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Month: December 2019

Journalism: The first “message” received is the one remembered, even if later proven as false.

Journalism: The first “message” received is the one remembered, even if later proven as false.

Reports of a polar bear spray painted with “T-34” on its side were greatly exaggerated. The tagging was done by scientists, not pranksters. The bear had been rummaging a garbage dump and scientists wanted to see if it was returning. They tagged it with a short duration ink; this was not graffiti by pranksters as initially reported. Typical of this type of report, the original source for the video was unknown, the back story was unknown, and the video was shared on social media by an environmental activist. Media then used social media as a primary source. What could possibly go wrong?

Journalism: “Election Too Close To Call”

Journalism: “Election Too Close To Call”

As has become routine, the media’s pre-election coverage was a bit disconnected from the reality on the ground.

The day before the election, British media said the “election too close to call” but the day after, we see that the election was not even close, but decisive.

Climate communications: Professor of Atmospheric Science decries “Promoters of Climate Anxiety”

Climate communications: Professor of Atmospheric Science decries “Promoters of Climate Anxiety”

A professor of atmospheric sciences weighs in on the exaggerated, hyperbolic click-bait inducing media news stories and the negative impact they are having on mental health as many suffer severe climate anxiety. Many such stories are not merely exaggerated but false, which has led to the bizarre situation where a majority of younger voters in the U.S. believe humanity will be extinct within ten years. There is no scientific justification for these beliefs, illustrating how climate communications has gone off the rails.

Journalism: Exaggerated headline of the day “Most People Experiencing Homelessness Have Had a Traumatic Brain Injury, Study Finds” #TBI

Journalism: Exaggerated headline of the day “Most People Experiencing Homelessness Have Had a Traumatic Brain Injury, Study Finds” #TBI

“Most people” turns out to be 53%. A more accurate headline would say “About half” or “Just over half”. But what would be a news report without an exaggerated headline? (Disclosure – I have had multiple TBI including a skull fracture – this post is not about TBI or homelessness but about the exaggerated headline.)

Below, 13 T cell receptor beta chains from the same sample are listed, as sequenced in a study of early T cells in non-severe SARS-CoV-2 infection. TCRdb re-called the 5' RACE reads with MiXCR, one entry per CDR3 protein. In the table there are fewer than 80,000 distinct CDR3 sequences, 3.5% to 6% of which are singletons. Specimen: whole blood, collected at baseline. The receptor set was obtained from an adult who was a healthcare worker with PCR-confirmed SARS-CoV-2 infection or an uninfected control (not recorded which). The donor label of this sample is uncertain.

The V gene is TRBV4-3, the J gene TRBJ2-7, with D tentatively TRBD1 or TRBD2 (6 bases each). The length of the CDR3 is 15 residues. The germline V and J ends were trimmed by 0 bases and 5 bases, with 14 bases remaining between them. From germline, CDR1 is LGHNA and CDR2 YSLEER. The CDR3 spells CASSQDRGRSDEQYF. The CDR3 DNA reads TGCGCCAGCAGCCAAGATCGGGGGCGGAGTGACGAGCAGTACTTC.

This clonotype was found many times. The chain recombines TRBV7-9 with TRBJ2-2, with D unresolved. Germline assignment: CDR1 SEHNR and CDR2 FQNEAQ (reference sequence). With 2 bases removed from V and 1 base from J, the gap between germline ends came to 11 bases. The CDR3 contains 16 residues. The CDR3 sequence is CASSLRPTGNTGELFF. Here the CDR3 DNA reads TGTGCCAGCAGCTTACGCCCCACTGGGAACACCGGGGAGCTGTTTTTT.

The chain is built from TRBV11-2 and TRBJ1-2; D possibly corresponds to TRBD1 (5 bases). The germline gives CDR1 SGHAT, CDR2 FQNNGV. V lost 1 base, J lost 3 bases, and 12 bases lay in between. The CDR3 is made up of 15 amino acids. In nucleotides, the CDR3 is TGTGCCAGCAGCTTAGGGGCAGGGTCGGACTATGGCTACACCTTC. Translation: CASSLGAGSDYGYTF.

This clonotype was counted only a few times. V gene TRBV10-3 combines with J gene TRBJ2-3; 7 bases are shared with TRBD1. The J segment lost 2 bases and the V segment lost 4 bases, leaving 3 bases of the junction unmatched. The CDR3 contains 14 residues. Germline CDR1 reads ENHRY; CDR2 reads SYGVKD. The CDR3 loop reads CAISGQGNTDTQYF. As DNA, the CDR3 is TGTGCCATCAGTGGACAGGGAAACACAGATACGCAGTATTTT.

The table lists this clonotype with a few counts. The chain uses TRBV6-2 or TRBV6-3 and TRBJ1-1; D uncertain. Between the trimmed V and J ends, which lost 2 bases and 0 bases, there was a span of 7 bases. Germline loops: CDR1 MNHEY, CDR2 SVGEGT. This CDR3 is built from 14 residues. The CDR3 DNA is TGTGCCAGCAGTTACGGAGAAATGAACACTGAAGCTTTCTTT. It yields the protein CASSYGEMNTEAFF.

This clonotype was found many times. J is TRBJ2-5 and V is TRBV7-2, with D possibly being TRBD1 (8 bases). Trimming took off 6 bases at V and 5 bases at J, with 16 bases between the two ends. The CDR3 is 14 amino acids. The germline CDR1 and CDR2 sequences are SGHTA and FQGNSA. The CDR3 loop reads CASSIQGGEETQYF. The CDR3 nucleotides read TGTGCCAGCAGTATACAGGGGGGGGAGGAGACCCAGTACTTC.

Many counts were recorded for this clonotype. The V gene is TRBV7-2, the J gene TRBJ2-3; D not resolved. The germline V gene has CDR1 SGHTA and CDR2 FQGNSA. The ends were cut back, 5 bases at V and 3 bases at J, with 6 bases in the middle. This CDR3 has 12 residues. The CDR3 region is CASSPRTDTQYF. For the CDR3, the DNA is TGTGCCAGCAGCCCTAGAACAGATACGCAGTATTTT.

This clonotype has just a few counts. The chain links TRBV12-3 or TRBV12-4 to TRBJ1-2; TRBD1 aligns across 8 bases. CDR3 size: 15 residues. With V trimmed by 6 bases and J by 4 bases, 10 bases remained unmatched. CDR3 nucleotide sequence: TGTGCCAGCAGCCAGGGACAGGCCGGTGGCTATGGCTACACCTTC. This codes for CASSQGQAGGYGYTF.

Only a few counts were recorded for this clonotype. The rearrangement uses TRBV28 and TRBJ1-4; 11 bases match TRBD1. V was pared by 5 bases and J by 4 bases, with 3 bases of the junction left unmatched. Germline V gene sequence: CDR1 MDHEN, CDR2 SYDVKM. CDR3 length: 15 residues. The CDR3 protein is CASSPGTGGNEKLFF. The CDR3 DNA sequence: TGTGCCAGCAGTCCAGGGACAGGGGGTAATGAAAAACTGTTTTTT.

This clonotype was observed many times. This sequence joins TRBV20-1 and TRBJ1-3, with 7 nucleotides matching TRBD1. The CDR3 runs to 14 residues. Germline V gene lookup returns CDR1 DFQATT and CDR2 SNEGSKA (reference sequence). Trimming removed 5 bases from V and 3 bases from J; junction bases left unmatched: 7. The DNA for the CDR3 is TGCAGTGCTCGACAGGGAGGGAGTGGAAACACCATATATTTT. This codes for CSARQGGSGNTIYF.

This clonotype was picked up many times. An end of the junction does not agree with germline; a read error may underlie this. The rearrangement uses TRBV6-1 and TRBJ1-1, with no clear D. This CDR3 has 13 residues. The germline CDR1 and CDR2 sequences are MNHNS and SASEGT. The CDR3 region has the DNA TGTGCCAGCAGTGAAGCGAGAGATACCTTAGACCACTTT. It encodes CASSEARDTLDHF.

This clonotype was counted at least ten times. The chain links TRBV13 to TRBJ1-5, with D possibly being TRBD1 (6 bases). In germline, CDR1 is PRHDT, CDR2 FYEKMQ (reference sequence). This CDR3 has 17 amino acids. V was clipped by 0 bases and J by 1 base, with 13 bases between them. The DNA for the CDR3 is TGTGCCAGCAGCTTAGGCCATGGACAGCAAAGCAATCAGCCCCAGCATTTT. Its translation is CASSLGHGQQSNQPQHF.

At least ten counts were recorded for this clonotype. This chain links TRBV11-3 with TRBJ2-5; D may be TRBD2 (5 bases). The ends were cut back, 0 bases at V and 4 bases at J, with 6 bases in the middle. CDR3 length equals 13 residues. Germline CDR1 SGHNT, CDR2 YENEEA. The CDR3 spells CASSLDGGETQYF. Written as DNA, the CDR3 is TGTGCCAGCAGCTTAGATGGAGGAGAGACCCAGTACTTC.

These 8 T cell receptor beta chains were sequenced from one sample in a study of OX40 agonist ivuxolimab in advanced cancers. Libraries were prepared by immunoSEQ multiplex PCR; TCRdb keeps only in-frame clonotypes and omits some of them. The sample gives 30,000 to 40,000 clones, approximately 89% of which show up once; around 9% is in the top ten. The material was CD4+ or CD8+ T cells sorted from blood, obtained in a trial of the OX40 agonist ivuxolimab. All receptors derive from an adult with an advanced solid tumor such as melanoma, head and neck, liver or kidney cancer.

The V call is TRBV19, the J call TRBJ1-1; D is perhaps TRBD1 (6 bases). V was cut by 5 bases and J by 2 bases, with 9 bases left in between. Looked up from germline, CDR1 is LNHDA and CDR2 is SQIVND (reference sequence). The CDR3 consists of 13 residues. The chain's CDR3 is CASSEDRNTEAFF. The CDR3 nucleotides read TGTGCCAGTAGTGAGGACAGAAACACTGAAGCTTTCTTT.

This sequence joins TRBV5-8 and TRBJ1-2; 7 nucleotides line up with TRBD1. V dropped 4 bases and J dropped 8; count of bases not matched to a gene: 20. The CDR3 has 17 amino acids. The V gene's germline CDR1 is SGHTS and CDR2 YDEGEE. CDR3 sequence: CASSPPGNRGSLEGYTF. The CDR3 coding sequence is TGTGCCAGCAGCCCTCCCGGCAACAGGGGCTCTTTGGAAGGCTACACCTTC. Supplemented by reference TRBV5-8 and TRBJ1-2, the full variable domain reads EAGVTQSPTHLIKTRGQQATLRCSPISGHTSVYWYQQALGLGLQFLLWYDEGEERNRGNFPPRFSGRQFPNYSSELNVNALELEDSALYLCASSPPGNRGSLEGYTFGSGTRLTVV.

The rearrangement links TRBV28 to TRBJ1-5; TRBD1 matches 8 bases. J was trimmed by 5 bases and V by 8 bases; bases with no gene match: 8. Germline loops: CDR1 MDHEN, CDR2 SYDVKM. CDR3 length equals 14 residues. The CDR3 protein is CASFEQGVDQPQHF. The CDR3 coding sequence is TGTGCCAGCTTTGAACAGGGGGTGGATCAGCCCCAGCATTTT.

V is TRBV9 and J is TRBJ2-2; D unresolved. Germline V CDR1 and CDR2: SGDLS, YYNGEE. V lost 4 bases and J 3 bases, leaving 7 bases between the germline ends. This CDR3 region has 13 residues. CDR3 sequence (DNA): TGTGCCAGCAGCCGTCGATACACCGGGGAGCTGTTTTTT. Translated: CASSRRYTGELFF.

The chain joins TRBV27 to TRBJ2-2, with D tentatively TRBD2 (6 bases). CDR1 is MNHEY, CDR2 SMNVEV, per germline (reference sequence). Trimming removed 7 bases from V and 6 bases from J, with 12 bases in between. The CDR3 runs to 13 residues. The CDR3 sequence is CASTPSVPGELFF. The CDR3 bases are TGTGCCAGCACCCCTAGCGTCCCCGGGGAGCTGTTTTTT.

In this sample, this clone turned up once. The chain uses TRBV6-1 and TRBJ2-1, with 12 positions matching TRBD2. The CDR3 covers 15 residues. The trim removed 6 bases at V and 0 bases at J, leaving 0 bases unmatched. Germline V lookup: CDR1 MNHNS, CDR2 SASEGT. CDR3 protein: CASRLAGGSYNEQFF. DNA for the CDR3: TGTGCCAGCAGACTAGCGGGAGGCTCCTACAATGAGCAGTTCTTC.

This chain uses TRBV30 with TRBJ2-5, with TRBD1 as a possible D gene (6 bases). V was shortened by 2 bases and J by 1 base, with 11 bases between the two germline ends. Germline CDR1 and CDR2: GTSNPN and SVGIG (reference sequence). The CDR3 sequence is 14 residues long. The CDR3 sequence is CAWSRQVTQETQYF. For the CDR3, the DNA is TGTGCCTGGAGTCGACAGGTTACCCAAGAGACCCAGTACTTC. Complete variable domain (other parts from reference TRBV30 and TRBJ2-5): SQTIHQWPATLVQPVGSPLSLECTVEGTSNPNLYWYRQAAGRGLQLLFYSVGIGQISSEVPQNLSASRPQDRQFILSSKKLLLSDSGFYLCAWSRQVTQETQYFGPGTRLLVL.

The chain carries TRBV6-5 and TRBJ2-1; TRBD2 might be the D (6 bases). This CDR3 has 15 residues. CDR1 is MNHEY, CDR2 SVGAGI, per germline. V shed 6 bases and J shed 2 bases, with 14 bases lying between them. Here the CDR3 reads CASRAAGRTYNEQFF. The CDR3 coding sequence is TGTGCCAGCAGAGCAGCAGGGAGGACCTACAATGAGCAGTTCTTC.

#Climate communications: Dr. Hans Rosling on the problem of exaggerated claims, false urgency, leading to bad decisions on climate change policy

#Climate communications: Dr. Hans Rosling on the problem of exaggerated claims, false urgency, leading to bad decisions on climate change policy

Excessive exaggeration in climate communications is leading to “a situation where no one listens anymore. Without trust, we are lost.” Hyperbolic and unrealistic scenarios lead to the impossibility of reaching workable solutions. Coupled with the salesman’s technique of a false sense of urgency, we create unnecessary stress – which leads the target to give up and tune out. Under urgent pressure, we make bad decisions with even worse outcomes. That’s a summary of comments from the late Dr. Hans Rosling, in his book Factfulness.

Nutrition: the role that propaganda played in picking the wrong villain

Nutrition: the role that propaganda played in picking the wrong villain

Yudkin argued that excess sugar was causing health problems. Keys argued that sugar was not the problem – the consumption of fat was causing health problems. Keys was effective at loudly denouncing anyone who criticized his fat hypothesis. For 40 years, we were told to avoid all fats and that sugar consumption was not a problem. Propaganda messaging played a major role in persuading the public that any fat in the diet was bad while simultaneously asserting that sugar consumption was not a problem for most people.